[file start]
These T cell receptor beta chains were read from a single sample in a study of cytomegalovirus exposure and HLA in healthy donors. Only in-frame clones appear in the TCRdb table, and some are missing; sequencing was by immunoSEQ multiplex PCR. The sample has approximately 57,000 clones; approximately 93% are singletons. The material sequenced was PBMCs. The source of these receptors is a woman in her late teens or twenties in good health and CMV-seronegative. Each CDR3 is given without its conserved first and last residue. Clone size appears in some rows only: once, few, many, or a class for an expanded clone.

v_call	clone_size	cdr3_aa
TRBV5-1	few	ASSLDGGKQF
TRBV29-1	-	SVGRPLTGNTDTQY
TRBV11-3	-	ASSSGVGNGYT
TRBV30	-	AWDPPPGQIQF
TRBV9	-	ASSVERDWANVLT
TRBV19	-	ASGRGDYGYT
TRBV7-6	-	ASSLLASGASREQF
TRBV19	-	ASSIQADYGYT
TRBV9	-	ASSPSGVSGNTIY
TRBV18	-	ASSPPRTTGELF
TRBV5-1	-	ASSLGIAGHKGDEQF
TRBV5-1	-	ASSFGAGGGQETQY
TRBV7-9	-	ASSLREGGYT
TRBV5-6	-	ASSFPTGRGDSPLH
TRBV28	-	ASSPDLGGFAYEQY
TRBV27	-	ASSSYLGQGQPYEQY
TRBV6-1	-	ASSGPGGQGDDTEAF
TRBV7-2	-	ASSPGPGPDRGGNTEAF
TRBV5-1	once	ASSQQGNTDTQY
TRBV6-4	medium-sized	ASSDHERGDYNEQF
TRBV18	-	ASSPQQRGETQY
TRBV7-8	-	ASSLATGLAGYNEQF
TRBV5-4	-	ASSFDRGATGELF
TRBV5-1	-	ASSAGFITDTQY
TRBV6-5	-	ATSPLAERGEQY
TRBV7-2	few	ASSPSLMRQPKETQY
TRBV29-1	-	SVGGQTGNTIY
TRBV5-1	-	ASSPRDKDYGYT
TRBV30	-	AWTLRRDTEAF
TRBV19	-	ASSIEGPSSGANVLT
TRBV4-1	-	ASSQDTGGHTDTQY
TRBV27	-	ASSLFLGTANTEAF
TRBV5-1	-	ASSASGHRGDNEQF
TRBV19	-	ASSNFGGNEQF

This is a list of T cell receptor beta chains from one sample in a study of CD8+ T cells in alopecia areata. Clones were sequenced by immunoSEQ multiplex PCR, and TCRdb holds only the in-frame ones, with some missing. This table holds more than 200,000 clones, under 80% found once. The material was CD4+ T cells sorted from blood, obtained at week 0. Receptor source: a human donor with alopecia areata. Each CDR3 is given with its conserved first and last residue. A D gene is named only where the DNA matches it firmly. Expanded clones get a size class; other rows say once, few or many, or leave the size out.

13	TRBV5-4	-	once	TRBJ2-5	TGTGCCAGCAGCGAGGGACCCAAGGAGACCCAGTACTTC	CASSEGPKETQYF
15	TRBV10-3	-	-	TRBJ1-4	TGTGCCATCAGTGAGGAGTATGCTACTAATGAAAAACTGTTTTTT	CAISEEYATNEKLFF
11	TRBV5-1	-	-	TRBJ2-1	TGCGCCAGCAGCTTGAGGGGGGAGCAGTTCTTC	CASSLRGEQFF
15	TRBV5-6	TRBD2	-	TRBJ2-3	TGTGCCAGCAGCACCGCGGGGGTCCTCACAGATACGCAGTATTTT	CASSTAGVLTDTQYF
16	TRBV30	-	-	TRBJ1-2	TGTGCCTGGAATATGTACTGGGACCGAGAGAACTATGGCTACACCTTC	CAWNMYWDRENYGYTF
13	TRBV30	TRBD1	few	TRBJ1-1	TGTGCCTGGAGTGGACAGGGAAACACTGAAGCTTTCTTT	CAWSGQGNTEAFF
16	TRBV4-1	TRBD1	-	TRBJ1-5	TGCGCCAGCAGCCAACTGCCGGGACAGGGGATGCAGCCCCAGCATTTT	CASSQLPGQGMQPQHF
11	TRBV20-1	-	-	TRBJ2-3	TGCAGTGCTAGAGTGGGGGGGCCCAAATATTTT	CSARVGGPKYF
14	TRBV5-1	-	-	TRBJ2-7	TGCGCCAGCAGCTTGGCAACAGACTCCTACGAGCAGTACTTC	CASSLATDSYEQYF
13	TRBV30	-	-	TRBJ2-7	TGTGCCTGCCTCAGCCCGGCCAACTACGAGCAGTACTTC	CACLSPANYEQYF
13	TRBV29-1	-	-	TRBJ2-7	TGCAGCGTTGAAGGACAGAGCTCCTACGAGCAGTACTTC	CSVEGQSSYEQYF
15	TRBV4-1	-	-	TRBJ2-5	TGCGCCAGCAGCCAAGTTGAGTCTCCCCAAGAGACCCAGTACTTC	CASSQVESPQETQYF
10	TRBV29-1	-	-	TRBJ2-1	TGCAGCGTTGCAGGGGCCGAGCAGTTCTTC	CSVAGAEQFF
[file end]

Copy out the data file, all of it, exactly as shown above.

These T cell receptor beta chains were read from a single sample in a study of cytomegalovirus exposure and HLA in healthy donors. Only in-frame clones appear in the TCRdb table, and some are missing; sequencing was by immunoSEQ multiplex PCR. The sample has approximately 57,000 clones; approximately 93% are singletons. The material sequenced was PBMCs. The source of these receptors is a woman in her late teens or twenties in good health and CMV-seronegative. Each CDR3 is given without its conserved first and last residue. Clone size appears in some rows only: once, few, many, or a class for an expanded clone.

v_call	clone_size	cdr3_aa
TRBV5-1	few	ASSLDGGKQF
TRBV29-1	-	SVGRPLTGNTDTQY
TRBV11-3	-	ASSSGVGNGYT
TRBV30	-	AWDPPPGQIQF
TRBV9	-	ASSVERDWANVLT
TRBV19	-	ASGRGDYGYT
TRBV7-6	-	ASSLLASGASREQF
TRBV19	-	ASSIQADYGYT
TRBV9	-	ASSPSGVSGNTIY
TRBV18	-	ASSPPRTTGELF
TRBV5-1	-	ASSLGIAGHKGDEQF
TRBV5-1	-	ASSFGAGGGQETQY
TRBV7-9	-	ASSLREGGYT
TRBV5-6	-	ASSFPTGRGDSPLH
TRBV28	-	ASSPDLGGFAYEQY
TRBV27	-	ASSSYLGQGQPYEQY
TRBV6-1	-	ASSGPGGQGDDTEAF
TRBV7-2	-	ASSPGPGPDRGGNTEAF
TRBV5-1	once	ASSQQGNTDTQY
TRBV6-4	medium-sized	ASSDHERGDYNEQF
TRBV18	-	ASSPQQRGETQY
TRBV7-8	-	ASSLATGLAGYNEQF
TRBV5-4	-	ASSFDRGATGELF
TRBV5-1	-	ASSAGFITDTQY
TRBV6-5	-	ATSPLAERGEQY
TRBV7-2	few	ASSPSLMRQPKETQY
TRBV29-1	-	SVGGQTGNTIY
TRBV5-1	-	ASSPRDKDYGYT
TRBV30	-	AWTLRRDTEAF
TRBV19	-	ASSIEGPSSGANVLT
TRBV4-1	-	ASSQDTGGHTDTQY
TRBV27	-	ASSLFLGTANTEAF
TRBV5-1	-	ASSASGHRGDNEQF
TRBV19	-	ASSNFGGNEQF

This is a list of T cell receptor beta chains from one sample in a study of CD8+ T cells in alopecia areata. Clones were sequenced by immunoSEQ multiplex PCR, and TCRdb holds only the in-frame ones, with some missing. This table holds more than 200,000 clones, under 80% found once. The material was CD4+ T cells sorted from blood, obtained at week 0. Receptor source: a human donor with alopecia areata. Each CDR3 is given with its conserved first and last residue. A D gene is named only where the DNA matches it firmly. Expanded clones get a size class; other rows say once, few or many, or leave the size out.

13	TRBV5-4	-	once	TRBJ2-5	TGTGCCAGCAGCGAGGGACCCAAGGAGACCCAGTACTTC	CASSEGPKETQYF
15	TRBV10-3	-	-	TRBJ1-4	TGTGCCATCAGTGAGGAGTATGCTACTAATGAAAAACTGTTTTTT	CAISEEYATNEKLFF
11	TRBV5-1	-	-	TRBJ2-1	TGCGCCAGCAGCTTGAGGGGGGAGCAGTTCTTC	CASSLRGEQFF
15	TRBV5-6	TRBD2	-	TRBJ2-3	TGTGCCAGCAGCACCGCGGGGGTCCTCACAGATACGCAGTATTTT	CASSTAGVLTDTQYF
16	TRBV30	-	-	TRBJ1-2	TGTGCCTGGAATATGTACTGGGACCGAGAGAACTATGGCTACACCTTC	CAWNMYWDRENYGYTF
13	TRBV30	TRBD1	few	TRBJ1-1	TGTGCCTGGAGTGGACAGGGAAACACTGAAGCTTTCTTT	CAWSGQGNTEAFF
16	TRBV4-1	TRBD1	-	TRBJ1-5	TGCGCCAGCAGCCAACTGCCGGGACAGGGGATGCAGCCCCAGCATTTT	CASSQLPGQGMQPQHF
11	TRBV20-1	-	-	TRBJ2-3	TGCAGTGCTAGAGTGGGGGGGCCCAAATATTTT	CSARVGGPKYF
14	TRBV5-1	-	-	TRBJ2-7	TGCGCCAGCAGCTTGGCAACAGACTCCTACGAGCAGTACTTC	CASSLATDSYEQYF
13	TRBV30	-	-	TRBJ2-7	TGTGCCTGCCTCAGCCCGGCCAACTACGAGCAGTACTTC	CACLSPANYEQYF
13	TRBV29-1	-	-	TRBJ2-7	TGCAGCGTTGAAGGACAGAGCTCCTACGAGCAGTACTTC	CSVEGQSSYEQYF
15	TRBV4-1	-	-	TRBJ2-5	TGCGCCAGCAGCCAAGTTGAGTCTCCCCAAGAGACCCAGTACTTC	CASSQVESPQETQYF
10	TRBV29-1	-	-	TRBJ2-1	TGCAGCGTTGCAGGGGCCGAGCAGTTCTTC	CSVAGAEQFF